The number of third graders meeting minimum reading benchmarks has continued to tick upward in the three years since Oklahoma tied reading scores to advancement to the fourth grade, preliminary results from the state Department of Education show.

That raises the question of whether the controversial high-stakes exam is working by forcing schools and parents to ensure more third graders read better. The goal of the approach, which is used in other states, is to push students from a “learn to read” to a “read to learn” level by fourth grade.

Whether the testing itself make a difference remains unclear. Oklahoma Watch talked to a state Department of Education official and two educators about their view on what is nudging up the scores.

First, the results:

Statewide, 88 percent of students qualified for automatic promotion to the fourth grade, leaving 12 percent at risk of being held back unless they qualify for an exemption. That compares to 14.6 percent of students who did not pass the exam in 2015 and 16.3 percent who failed to pass in 2014.

Final results will likely show an increase in the rate of advancement to fourth grade because Oklahoma law allows students who didn’t pass to receive a probationary promotion if recommended by a team of parents, teachers and a certified reading specialist.

Phil Bacharach
Senior policy advisor, Department of Education

Bacharach said the improved scores indicate the reading retention policy is working. Also, more remediation programs and an emphasis on early literacy education are likely contributing.

He pointed to another test as evidence the state’s efforts are working: fourth graders improved reading proficiency by 3 percentage points on the 2015 National Assessment for Educational Progress.

“Early literacy is so vital for any sort of academic progress, and setting a foundation for everything else that comes afterward,” Bacharach said.

He added that one of Superintendent Joy Hofmeister’s top priorities is early literacy. While much focus is now on third grade, the test is intended to be a backstop and a reflection of important reading skills students should have learned in earlier grades, he said.

John Cox
President, Organization of Rural Elementary Schools

Cox said scores are improving not because of the pass-or-repeat nature of the test, which he believes places too much pressure on 8-year-olds, but because teachers have placed more focus on developing students’ reading skills.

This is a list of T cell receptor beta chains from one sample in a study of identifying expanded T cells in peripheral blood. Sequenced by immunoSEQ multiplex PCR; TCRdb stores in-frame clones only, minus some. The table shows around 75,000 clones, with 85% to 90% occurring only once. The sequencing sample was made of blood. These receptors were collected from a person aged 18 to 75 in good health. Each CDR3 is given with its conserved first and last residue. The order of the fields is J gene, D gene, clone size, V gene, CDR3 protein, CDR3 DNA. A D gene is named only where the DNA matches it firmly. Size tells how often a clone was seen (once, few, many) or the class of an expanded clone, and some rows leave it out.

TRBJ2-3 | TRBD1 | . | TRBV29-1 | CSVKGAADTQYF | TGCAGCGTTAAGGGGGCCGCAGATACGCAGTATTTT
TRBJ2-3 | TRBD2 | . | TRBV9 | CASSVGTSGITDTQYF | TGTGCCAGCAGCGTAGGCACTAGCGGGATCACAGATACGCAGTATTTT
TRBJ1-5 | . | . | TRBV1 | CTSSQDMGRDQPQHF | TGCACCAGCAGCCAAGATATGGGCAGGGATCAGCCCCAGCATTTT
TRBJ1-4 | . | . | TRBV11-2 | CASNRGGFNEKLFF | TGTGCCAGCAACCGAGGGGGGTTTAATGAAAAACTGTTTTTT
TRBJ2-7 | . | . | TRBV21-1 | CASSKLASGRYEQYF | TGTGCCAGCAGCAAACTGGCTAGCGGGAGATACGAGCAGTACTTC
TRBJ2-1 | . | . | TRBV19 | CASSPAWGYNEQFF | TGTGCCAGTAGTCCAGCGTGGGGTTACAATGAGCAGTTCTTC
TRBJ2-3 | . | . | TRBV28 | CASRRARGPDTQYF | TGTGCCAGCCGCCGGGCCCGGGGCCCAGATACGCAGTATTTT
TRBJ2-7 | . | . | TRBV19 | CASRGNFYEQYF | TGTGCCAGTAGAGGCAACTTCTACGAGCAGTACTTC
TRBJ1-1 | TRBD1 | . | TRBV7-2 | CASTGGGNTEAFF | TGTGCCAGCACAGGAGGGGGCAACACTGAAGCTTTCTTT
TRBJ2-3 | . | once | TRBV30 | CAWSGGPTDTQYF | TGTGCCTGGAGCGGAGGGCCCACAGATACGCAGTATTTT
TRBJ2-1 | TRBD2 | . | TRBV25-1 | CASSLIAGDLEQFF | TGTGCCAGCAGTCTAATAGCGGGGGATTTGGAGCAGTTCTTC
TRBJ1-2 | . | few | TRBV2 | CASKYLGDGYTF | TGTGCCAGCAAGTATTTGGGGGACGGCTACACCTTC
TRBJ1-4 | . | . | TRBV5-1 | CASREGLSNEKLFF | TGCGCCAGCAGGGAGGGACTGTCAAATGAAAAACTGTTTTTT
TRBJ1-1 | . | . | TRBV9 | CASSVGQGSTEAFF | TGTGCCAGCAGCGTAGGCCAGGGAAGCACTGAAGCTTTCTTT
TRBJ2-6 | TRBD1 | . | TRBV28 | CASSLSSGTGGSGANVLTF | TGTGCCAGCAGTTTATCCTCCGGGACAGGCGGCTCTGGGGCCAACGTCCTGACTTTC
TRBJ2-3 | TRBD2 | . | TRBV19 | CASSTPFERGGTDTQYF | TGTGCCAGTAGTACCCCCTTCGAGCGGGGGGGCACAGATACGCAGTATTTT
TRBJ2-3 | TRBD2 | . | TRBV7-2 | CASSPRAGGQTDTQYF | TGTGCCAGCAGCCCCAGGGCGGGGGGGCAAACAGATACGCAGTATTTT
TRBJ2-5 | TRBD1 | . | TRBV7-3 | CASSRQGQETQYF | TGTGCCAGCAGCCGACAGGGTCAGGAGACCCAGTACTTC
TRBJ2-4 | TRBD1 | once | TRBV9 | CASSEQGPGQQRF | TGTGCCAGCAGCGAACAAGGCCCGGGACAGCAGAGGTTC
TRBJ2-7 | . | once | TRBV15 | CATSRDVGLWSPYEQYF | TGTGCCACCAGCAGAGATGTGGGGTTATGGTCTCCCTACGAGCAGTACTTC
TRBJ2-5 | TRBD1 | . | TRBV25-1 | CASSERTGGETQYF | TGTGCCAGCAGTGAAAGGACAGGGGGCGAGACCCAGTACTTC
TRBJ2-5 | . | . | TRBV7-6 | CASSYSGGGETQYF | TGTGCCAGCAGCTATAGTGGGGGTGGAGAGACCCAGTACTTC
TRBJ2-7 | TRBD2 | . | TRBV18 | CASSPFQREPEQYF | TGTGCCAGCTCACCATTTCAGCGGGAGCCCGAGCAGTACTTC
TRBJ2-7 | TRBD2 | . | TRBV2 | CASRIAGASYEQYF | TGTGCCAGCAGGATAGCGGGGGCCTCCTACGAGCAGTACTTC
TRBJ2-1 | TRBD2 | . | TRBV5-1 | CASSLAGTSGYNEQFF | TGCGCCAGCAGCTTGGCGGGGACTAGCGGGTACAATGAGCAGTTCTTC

“Our teachers are doing a great job with kids,” he said. “They deserve the credit.”

It’s not just third grade teachers, either, he added. Educators start building a foundation for reading in pre-K and kindergarten.

Alicia Priest
President, Oklahoma Education Association

The real story behind the reading improvements, Priest said, is the funding tied to the Reading Sufficiency Act, a state law enacted in 1997 to improve children’s reading skills by the end of third grade. A provision to hold back students who fail to meet grade-level standards was added in the 2013-14 school year.

Intensive resources have been put into early childhood literacy, and special attention was placed on second grade last year, she said. Funds pay for reading specialists, tutoring and professional development.

On Friday, the state Board of Education approved cutting funding for these programs by 30 percent, to $4.5 million, as part of a $38.2 million reduction in the public school activities fund.

“What we should focus on is having the resources available to give teachers and students what they need to be successful,” Priest said.

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Jennifer Palmer

Jennifer Palmer has been a reporter with Oklahoma Watch since 2016 and covers education. Contact her at (405) 325-2084 or Follow her on Twitter @jpalmerOKC